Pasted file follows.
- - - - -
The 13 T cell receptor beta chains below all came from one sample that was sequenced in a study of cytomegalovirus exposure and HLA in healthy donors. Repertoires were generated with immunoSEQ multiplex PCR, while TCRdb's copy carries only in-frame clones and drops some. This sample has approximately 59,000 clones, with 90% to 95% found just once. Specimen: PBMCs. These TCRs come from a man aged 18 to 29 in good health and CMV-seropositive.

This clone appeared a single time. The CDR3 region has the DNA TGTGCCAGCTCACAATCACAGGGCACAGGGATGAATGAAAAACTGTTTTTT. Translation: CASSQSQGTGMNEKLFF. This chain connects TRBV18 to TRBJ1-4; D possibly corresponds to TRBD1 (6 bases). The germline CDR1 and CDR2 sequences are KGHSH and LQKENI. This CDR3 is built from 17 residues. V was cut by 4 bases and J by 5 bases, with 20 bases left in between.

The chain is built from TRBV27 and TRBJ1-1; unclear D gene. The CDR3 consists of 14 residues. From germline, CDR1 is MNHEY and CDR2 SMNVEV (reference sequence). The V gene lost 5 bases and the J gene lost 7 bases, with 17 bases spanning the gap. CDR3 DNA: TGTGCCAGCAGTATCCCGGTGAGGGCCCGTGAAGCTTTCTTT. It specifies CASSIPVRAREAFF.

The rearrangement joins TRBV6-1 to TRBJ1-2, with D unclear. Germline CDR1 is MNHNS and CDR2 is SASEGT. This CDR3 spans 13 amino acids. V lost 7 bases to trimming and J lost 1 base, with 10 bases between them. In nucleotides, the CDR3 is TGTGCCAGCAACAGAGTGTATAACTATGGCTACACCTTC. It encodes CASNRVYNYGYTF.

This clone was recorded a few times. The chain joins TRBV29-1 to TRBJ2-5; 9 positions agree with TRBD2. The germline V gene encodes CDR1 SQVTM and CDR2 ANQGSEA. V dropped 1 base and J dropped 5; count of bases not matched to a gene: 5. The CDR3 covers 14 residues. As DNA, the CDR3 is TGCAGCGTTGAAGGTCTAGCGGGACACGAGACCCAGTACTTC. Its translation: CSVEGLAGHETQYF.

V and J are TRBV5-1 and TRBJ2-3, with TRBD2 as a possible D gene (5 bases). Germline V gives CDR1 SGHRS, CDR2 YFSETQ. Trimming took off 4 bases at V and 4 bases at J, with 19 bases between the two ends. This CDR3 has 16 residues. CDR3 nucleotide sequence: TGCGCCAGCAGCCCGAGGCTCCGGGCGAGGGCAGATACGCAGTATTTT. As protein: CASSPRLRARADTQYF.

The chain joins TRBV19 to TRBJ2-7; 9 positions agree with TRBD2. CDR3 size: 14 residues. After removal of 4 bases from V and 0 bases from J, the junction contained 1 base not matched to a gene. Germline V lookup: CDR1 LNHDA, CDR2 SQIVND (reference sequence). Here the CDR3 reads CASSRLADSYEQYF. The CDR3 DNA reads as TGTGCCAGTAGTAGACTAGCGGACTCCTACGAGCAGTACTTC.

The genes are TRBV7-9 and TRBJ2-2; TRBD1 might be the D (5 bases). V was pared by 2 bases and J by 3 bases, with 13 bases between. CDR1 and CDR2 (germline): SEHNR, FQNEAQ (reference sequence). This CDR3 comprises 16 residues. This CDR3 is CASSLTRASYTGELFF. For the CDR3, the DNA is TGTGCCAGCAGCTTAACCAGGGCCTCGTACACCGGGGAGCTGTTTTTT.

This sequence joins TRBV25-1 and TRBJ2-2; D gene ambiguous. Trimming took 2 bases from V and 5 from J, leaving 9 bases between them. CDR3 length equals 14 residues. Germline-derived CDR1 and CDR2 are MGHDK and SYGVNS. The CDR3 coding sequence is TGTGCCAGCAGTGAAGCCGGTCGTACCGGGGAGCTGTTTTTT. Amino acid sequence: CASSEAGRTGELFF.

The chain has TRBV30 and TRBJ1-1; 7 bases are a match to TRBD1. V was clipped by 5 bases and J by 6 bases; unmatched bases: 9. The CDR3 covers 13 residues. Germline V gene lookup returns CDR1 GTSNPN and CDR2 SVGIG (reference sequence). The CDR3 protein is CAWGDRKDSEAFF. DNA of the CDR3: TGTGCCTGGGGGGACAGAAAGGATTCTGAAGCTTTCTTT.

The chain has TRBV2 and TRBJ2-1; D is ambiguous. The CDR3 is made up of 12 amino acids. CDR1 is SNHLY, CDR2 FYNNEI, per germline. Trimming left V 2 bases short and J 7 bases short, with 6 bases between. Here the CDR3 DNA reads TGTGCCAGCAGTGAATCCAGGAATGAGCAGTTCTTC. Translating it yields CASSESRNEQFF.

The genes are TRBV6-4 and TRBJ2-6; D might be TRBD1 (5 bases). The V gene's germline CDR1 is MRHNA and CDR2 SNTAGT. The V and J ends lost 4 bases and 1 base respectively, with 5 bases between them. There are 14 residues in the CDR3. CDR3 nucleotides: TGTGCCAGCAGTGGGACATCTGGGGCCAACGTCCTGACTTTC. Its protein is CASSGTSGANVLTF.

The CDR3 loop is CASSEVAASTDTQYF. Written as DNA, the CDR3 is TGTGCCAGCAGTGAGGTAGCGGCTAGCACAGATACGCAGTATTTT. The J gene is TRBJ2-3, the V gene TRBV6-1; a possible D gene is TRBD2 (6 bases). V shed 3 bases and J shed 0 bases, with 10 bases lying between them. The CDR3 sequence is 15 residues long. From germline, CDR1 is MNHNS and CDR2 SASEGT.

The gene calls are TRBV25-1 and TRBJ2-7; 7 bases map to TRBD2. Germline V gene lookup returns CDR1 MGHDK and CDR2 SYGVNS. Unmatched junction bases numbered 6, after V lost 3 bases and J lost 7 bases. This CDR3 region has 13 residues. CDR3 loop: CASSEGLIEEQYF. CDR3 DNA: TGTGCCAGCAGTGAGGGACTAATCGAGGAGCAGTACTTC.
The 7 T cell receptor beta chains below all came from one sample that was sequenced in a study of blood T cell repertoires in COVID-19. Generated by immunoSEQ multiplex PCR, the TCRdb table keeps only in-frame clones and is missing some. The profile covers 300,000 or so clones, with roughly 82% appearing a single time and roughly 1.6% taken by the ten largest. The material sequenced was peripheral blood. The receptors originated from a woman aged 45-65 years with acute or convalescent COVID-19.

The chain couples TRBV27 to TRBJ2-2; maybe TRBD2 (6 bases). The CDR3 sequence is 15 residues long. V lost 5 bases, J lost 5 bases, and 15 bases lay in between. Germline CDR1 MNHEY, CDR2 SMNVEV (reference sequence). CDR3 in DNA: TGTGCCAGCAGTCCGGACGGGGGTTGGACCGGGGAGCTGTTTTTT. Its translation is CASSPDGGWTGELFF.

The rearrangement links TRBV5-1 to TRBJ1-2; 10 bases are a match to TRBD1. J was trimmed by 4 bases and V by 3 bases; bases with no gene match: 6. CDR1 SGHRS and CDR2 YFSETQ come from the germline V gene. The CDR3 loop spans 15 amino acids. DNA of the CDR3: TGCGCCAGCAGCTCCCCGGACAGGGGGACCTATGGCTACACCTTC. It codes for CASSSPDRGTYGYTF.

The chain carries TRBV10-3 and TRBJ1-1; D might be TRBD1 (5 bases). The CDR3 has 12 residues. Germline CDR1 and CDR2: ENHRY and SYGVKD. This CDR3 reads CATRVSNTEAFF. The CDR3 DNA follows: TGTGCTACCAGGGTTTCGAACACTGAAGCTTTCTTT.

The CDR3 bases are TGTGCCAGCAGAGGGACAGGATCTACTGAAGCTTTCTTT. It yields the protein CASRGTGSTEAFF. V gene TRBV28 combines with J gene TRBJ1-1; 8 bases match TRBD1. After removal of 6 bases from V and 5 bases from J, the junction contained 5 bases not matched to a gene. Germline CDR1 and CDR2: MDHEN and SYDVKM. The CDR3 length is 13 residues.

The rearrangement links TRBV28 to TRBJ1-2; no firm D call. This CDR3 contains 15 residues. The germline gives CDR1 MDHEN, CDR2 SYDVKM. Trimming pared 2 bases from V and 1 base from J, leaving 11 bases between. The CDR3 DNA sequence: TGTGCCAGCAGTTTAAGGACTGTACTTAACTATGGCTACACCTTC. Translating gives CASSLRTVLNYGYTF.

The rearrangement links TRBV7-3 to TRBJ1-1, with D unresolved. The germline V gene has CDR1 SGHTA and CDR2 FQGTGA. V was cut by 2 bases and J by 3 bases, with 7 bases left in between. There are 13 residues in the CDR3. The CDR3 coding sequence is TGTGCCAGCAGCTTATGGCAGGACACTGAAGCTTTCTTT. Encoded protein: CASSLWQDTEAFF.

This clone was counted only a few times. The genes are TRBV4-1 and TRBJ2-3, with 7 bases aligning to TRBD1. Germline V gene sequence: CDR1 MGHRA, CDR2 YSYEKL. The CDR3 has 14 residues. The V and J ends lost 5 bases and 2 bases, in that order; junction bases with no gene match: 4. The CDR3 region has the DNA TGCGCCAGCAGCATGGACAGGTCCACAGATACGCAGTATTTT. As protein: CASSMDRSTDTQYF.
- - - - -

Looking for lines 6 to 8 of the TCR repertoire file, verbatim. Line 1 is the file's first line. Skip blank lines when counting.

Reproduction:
V and J are TRBV5-1 and TRBJ2-3, with TRBD2 as a possible D gene (5 bases). Germline V gives CDR1 SGHRS, CDR2 YFSETQ. Trimming took off 4 bases at V and 4 bases at J, with 19 bases between the two ends. This CDR3 has 16 residues. CDR3 nucleotide sequence: TGCGCCAGCAGCCCGAGGCTCCGGGCGAGGGCAGATACGCAGTATTTT. As protein: CASSPRLRARADTQYF.

The chain joins TRBV19 to TRBJ2-7; 9 positions agree with TRBD2. CDR3 size: 14 residues. After removal of 4 bases from V and 0 bases from J, the junction contained 1 base not matched to a gene. Germline V lookup: CDR1 LNHDA, CDR2 SQIVND (reference sequence). Here the CDR3 reads CASSRLADSYEQYF. The CDR3 DNA reads as TGTGCCAGTAGTAGACTAGCGGACTCCTACGAGCAGTACTTC.

The genes are TRBV7-9 and TRBJ2-2; TRBD1 might be the D (5 bases). V was pared by 2 bases and J by 3 bases, with 13 bases between. CDR1 and CDR2 (germline): SEHNR, FQNEAQ (reference sequence). This CDR3 comprises 16 residues. This CDR3 is CASSLTRASYTGELFF. For the CDR3, the DNA is TGTGCCAGCAGCTTAACCAGGGCCTCGTACACCGGGGAGCTGTTTTTT.